Radical NHS changes could lead to hospitals being sponsored by companies like Burger King or Coca Cola, Labour claimed last night.
MP Grahame Morris furiously rejected the idea raised by a health minister as “outrageous” and called for the Coalition to spell out its plans clearly.
The MP for Easington said: “What happens if fast-food manufacturers and fizzy drink companies try to associate themselves with parts of the NHS to try promote their products and give themselves credibility?”
He was reacting to a statement from Health Minister Dr Dan Poulter which said: “There will be an ongoing sponsorship relationship between the Department and the Board which will be outlined in a framework agreement.”
His words came in a written answer to Shadow Health Minister Andrew Gwynne. It hints at how the Department of Health will work with NHS England – the new independent committee responsible modernising the NHS.
Mr Morris added: “The Minister’s answer, and particularly the use of the word ‘sponsorship’, worries me.
“It would be outrageous if this is the start of sections of the NHS being sponsored by private companies and members of the public would be outraged. It seems to be a privatisers’ charter if the Government is seriously considering introducing sponsorship.”
Mr Morris said it was crucial there was more transparency in the new process.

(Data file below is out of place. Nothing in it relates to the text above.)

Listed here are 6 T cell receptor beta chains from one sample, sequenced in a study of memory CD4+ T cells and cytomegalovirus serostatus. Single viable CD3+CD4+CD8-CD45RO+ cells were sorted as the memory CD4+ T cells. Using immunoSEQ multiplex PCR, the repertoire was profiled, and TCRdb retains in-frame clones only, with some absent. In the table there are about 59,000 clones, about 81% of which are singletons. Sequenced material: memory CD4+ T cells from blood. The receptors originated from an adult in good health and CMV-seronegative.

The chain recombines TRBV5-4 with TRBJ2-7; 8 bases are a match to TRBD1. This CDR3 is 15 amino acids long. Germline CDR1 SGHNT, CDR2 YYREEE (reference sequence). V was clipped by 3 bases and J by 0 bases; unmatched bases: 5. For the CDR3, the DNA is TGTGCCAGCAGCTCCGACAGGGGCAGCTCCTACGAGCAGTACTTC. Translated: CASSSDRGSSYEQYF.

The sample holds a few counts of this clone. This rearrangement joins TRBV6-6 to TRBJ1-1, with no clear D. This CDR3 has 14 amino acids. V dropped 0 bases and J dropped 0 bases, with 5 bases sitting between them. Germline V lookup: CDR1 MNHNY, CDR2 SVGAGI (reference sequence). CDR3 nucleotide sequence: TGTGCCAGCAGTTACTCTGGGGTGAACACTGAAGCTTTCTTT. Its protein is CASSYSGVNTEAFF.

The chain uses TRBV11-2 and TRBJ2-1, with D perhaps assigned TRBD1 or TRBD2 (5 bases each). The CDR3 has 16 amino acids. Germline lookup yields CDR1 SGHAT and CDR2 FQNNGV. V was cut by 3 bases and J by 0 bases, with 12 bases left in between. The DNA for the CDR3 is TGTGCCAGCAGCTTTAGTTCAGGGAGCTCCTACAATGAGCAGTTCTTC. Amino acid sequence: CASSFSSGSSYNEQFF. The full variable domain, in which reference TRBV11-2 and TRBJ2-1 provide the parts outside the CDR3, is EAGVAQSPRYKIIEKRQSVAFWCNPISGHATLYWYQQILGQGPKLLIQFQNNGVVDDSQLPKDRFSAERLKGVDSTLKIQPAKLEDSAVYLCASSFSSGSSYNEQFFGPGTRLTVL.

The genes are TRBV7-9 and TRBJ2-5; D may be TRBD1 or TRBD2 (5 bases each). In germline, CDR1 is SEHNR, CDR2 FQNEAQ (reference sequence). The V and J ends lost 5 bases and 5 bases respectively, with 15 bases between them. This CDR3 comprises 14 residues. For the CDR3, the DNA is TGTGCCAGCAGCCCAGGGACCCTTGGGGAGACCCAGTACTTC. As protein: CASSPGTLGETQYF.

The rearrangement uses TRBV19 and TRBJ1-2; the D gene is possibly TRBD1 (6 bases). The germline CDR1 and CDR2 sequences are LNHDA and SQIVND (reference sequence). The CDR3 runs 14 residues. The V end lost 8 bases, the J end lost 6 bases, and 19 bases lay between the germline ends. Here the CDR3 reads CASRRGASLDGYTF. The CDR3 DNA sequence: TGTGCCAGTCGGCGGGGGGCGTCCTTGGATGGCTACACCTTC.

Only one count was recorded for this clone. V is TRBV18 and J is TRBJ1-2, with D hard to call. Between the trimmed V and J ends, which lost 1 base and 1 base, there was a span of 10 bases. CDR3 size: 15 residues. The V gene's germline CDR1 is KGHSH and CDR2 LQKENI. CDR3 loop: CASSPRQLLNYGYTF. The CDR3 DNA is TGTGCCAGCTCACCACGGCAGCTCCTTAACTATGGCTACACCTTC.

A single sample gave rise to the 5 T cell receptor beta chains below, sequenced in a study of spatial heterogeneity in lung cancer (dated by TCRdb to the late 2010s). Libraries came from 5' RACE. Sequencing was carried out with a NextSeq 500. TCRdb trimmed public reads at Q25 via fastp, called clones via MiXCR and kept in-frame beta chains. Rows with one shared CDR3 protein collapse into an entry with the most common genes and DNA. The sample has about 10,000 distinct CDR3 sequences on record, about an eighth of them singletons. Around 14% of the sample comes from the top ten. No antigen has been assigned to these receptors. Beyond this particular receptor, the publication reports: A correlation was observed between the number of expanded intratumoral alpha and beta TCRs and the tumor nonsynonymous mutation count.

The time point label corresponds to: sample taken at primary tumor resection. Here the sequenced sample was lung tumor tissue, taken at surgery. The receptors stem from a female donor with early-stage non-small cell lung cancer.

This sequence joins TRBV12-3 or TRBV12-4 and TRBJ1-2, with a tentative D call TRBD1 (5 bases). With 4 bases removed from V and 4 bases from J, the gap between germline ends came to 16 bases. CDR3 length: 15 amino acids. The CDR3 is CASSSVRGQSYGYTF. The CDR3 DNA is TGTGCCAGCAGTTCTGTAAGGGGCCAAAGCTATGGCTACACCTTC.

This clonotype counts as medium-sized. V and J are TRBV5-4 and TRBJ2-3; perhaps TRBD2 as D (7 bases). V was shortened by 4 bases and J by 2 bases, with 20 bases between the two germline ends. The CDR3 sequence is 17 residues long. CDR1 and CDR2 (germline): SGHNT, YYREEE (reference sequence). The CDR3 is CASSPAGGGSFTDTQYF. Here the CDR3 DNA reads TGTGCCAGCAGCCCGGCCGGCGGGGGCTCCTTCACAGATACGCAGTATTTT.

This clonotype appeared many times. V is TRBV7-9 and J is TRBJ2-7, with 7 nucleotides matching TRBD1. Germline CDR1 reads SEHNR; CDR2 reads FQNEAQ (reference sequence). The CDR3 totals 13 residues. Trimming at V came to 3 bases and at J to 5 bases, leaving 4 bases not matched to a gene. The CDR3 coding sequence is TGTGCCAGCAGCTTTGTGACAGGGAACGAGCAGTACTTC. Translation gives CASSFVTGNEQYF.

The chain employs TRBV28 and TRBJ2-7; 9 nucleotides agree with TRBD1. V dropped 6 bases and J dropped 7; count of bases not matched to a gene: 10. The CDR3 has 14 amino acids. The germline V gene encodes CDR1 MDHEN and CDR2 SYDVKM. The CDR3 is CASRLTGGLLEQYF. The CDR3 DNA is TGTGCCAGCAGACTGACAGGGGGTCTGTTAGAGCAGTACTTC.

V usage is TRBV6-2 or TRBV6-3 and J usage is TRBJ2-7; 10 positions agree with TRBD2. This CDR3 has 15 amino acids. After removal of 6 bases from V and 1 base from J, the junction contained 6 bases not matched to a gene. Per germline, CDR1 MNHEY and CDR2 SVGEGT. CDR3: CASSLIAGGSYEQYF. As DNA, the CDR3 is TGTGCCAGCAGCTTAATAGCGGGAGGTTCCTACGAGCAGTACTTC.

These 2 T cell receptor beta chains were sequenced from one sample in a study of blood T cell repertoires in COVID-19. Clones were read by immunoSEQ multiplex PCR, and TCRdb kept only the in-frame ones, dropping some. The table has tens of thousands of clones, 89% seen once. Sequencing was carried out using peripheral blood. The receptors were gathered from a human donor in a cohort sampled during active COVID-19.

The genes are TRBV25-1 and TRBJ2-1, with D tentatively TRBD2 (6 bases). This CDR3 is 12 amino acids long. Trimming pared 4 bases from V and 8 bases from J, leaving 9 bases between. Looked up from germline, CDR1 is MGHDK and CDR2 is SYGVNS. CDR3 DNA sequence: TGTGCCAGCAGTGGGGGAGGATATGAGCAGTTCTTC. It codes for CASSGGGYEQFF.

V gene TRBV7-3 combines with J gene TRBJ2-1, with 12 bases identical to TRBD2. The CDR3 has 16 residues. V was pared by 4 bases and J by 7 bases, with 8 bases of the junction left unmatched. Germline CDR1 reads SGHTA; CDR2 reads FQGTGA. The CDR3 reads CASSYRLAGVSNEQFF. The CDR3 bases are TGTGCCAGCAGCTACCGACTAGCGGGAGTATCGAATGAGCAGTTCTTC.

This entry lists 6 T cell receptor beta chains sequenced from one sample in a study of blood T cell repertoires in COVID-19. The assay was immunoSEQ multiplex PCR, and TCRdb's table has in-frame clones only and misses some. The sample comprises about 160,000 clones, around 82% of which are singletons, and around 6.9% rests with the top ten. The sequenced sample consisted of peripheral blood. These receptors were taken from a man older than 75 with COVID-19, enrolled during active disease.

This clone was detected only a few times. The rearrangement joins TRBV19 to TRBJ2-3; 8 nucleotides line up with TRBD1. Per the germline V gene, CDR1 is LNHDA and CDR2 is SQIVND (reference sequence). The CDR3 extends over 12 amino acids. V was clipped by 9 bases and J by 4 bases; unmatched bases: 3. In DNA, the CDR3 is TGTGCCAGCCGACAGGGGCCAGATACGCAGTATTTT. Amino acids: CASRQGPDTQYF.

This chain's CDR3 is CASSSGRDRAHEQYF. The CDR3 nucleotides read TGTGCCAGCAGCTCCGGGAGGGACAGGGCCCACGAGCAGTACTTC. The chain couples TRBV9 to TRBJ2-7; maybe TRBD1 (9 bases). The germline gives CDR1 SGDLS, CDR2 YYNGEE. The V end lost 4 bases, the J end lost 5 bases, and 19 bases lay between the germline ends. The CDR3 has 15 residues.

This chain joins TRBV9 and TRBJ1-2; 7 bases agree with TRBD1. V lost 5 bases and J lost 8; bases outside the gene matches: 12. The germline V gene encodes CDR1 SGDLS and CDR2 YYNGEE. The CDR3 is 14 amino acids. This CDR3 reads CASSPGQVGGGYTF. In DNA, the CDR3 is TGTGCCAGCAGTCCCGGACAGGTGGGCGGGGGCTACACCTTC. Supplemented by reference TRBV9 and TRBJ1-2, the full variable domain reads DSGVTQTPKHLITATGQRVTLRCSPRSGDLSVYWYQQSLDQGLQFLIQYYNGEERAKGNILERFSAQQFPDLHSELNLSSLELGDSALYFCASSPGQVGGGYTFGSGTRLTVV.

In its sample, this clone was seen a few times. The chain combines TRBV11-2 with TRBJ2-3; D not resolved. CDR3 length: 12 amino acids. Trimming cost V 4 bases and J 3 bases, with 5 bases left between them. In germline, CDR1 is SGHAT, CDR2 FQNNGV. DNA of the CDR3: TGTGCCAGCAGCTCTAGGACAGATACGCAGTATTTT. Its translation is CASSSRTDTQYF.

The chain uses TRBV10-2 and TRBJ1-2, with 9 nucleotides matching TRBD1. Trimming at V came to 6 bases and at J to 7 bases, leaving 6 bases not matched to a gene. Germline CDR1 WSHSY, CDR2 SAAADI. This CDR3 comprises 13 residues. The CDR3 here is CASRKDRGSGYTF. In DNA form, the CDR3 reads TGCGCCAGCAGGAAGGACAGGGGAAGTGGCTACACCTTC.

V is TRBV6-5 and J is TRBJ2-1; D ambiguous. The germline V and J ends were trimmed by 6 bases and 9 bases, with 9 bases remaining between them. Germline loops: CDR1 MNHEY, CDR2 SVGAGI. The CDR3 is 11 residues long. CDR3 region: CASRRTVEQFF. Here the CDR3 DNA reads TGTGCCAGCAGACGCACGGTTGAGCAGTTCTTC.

He said: “Given concerns we have about obesity and diabetes, what sort of example would be we set if we allowed sponsorship from fast-food manufacturers or fizzy drink companies – let alone private health-care companies?
NHS England is the new name for the NHS Commissioning Board which was created in October last year. According to its website NHS England is “arm’s length” from the Government and will play a key role in the ConDem vision to modernise the health service.
Its aim is to secure: “The best possible health outcomes for patients by prioritising them in every decision it makes.”
But MP Morris is wary of it.
He said: “We need to know how many members of the new board have links with companies including those involved in private healthcare.
“There could be a real conflict of interest.”
The shadow Health Minister tabled questions to the Minister over changes under the Health and Social Care Act 2012 which came in on April 1.
Critics say NHS England is only accountable to the Department of Health on a yearly basis and this means the NHS has virtually been privatised already.
But an NHS England source said: “This parliamentary question is very much in relation to how the Department of Health will sponsor and or work with NHS England rather than any other third party.”
This article appeared in the Daily Mirror – 22nd April 2013